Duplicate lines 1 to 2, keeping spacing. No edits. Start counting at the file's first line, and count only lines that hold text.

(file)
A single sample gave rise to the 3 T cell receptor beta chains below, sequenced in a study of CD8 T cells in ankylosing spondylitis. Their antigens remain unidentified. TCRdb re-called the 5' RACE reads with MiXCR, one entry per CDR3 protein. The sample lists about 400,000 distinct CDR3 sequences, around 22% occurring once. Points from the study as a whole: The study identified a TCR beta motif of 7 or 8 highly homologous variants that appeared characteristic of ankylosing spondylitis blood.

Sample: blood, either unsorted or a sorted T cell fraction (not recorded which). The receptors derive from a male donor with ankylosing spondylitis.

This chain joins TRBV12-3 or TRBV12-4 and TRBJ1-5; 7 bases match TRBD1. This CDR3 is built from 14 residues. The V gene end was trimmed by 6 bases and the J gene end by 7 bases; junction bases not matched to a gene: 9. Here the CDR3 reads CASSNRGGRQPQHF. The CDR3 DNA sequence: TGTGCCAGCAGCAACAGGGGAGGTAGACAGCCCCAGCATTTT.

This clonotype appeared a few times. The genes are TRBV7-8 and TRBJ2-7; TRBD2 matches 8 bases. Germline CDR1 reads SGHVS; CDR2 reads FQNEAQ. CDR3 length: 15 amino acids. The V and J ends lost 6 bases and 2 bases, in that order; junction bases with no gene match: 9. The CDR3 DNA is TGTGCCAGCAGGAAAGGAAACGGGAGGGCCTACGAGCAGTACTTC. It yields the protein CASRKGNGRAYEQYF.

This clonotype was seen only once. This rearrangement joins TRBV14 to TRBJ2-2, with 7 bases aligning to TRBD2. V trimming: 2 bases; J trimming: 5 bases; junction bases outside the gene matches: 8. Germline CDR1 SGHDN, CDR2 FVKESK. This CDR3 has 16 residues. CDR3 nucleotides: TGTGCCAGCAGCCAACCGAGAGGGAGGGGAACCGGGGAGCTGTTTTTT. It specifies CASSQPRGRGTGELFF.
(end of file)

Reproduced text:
A single sample gave rise to the 3 T cell receptor beta chains below, sequenced in a study of CD8 T cells in ankylosing spondylitis. Their antigens remain unidentified. TCRdb re-called the 5' RACE reads with MiXCR, one entry per CDR3 protein. The sample lists about 400,000 distinct CDR3 sequences, around 22% occurring once. Points from the study as a whole: The study identified a TCR beta motif of 7 or 8 highly homologous variants that appeared characteristic of ankylosing spondylitis blood.

Sample: blood, either unsorted or a sorted T cell fraction (not recorded which). The receptors derive from a male donor with ankylosing spondylitis.